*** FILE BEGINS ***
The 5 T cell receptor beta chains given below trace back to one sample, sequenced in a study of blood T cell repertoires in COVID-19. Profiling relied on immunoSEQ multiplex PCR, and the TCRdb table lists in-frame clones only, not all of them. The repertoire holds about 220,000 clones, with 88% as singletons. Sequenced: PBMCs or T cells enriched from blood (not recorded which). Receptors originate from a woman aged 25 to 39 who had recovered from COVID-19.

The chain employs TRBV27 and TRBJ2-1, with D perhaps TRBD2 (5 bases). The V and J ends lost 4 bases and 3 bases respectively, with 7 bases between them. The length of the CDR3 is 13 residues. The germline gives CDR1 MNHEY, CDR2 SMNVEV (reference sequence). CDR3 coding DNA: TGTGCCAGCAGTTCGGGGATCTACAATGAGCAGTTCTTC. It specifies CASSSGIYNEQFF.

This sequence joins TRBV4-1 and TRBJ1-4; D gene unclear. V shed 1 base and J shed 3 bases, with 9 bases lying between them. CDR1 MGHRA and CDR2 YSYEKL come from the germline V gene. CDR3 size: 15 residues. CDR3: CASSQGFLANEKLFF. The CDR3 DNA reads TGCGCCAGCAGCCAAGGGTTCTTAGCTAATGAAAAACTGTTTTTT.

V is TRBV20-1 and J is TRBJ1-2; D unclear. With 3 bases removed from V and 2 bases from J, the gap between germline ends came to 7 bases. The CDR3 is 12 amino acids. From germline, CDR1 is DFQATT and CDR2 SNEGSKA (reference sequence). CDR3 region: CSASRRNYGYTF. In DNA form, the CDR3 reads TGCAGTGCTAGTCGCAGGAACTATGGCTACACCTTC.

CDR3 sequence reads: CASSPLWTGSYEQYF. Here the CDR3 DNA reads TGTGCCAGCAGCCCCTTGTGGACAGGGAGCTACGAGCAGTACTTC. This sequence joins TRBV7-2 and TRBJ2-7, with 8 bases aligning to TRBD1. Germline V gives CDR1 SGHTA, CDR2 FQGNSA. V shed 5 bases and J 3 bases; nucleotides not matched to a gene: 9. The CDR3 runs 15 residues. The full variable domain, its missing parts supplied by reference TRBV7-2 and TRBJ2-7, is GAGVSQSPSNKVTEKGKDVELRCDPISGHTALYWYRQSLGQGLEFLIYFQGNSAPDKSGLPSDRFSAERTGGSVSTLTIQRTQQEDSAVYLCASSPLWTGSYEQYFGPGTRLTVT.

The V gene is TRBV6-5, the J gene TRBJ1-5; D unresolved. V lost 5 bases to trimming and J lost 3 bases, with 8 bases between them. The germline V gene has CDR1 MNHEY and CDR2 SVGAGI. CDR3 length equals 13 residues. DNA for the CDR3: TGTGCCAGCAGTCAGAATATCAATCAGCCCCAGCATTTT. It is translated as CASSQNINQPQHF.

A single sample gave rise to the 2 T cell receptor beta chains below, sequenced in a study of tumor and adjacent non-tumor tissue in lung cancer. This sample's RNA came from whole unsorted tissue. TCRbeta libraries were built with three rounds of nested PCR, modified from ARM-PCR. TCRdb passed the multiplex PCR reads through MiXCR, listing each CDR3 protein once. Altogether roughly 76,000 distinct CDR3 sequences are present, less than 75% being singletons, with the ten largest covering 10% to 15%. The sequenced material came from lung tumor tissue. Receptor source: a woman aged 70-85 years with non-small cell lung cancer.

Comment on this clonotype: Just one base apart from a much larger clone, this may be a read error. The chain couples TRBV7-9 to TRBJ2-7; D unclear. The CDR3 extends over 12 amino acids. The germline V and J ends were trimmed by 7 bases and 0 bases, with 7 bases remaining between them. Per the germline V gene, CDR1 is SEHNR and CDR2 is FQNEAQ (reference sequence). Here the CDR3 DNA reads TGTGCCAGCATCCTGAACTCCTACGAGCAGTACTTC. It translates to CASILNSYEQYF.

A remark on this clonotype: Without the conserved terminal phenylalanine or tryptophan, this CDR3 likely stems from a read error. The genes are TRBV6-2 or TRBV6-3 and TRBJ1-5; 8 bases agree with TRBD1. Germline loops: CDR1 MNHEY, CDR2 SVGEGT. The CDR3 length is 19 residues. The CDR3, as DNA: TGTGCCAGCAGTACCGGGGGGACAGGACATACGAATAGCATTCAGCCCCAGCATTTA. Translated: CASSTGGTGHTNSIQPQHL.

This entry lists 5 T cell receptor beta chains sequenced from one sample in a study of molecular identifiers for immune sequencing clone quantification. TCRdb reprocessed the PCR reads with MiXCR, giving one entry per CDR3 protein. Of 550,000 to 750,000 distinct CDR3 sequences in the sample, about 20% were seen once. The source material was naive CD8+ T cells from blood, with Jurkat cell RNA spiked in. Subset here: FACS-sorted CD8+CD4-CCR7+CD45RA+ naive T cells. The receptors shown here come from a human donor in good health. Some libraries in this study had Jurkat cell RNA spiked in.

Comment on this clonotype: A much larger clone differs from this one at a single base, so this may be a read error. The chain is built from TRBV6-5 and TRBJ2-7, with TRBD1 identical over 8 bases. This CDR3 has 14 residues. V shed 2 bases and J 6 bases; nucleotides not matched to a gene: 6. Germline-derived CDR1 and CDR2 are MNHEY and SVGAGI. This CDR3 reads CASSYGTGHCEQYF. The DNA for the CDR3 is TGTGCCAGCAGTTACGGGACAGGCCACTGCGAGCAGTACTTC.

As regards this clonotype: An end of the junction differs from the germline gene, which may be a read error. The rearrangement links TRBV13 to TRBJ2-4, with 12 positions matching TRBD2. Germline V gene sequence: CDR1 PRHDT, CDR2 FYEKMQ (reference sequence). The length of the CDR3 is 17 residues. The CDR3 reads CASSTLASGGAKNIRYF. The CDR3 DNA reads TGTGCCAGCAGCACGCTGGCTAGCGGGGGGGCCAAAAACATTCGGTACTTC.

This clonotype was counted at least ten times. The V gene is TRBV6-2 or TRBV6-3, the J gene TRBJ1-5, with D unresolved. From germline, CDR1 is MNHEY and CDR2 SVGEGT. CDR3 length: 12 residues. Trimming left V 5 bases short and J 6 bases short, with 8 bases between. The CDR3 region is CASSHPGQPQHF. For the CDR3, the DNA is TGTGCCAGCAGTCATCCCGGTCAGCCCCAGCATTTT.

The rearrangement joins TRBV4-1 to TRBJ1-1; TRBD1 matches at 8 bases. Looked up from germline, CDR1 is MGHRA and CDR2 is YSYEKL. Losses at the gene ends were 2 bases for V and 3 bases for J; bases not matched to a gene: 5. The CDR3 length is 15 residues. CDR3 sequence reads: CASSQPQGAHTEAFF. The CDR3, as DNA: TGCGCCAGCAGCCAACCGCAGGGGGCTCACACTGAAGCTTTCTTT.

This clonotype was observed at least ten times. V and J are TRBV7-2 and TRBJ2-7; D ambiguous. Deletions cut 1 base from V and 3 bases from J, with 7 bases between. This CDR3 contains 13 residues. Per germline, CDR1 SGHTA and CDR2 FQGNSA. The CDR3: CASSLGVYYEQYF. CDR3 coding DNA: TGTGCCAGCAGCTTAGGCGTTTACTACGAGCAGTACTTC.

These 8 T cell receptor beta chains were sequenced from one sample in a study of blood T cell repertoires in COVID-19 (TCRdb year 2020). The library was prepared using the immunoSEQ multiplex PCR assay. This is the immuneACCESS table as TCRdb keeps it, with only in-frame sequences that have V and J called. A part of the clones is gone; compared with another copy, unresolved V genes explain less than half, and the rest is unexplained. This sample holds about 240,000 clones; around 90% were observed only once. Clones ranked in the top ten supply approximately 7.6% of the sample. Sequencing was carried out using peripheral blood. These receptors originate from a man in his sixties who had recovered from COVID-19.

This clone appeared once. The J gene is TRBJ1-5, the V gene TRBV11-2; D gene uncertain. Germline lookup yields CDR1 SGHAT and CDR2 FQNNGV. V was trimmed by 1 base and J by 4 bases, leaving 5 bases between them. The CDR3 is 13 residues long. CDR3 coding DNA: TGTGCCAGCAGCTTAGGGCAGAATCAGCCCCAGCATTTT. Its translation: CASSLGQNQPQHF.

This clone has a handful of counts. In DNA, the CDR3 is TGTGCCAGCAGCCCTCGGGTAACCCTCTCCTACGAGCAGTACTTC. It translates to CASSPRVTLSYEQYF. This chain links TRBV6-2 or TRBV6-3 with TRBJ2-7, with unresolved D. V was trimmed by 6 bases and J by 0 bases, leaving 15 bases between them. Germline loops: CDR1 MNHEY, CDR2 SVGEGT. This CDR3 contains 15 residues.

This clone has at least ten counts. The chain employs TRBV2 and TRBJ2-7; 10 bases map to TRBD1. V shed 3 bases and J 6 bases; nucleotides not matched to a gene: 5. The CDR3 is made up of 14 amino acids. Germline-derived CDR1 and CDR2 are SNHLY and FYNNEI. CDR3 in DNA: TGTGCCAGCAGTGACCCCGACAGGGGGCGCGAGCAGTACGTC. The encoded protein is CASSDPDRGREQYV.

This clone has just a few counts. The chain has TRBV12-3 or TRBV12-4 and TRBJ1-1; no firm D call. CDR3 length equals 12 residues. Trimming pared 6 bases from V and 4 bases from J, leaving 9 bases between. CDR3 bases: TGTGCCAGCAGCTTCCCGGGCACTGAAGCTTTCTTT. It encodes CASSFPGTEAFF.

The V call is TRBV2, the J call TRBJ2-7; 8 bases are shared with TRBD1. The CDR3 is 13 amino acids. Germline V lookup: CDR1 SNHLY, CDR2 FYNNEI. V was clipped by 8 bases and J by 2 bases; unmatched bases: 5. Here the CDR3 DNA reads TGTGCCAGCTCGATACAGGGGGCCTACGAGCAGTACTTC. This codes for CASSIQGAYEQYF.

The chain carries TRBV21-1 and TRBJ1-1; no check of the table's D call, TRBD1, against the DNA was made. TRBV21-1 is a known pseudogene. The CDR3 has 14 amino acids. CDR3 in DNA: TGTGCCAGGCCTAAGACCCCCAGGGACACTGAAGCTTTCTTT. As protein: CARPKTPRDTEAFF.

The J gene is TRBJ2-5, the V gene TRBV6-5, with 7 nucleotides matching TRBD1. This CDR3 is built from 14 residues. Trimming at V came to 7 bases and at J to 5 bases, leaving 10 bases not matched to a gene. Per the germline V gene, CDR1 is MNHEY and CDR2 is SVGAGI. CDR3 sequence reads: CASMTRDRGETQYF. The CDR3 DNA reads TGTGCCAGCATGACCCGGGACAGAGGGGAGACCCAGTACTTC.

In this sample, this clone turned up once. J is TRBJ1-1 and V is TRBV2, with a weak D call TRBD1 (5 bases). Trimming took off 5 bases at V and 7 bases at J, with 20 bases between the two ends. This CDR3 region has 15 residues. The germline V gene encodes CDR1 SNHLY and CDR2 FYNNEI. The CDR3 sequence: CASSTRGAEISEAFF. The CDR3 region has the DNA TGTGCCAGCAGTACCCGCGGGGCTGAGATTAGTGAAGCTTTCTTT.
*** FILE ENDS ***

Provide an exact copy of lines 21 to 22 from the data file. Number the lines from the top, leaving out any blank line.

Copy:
The V call is TRBV2, the J call TRBJ2-7; 8 bases are shared with TRBD1. The CDR3 is 13 amino acids. Germline V lookup: CDR1 SNHLY, CDR2 FYNNEI. V was clipped by 8 bases and J by 2 bases; unmatched bases: 5. Here the CDR3 DNA reads TGTGCCAGCTCGATACAGGGGGCCTACGAGCAGTACTTC. This codes for CASSIQGAYEQYF.

The chain carries TRBV21-1 and TRBJ1-1; no check of the table's D call, TRBD1, against the DNA was made. TRBV21-1 is a known pseudogene. The CDR3 has 14 amino acids. CDR3 in DNA: TGTGCCAGGCCTAAGACCCCCAGGGACACTGAAGCTTTCTTT. As protein: CARPKTPRDTEAFF.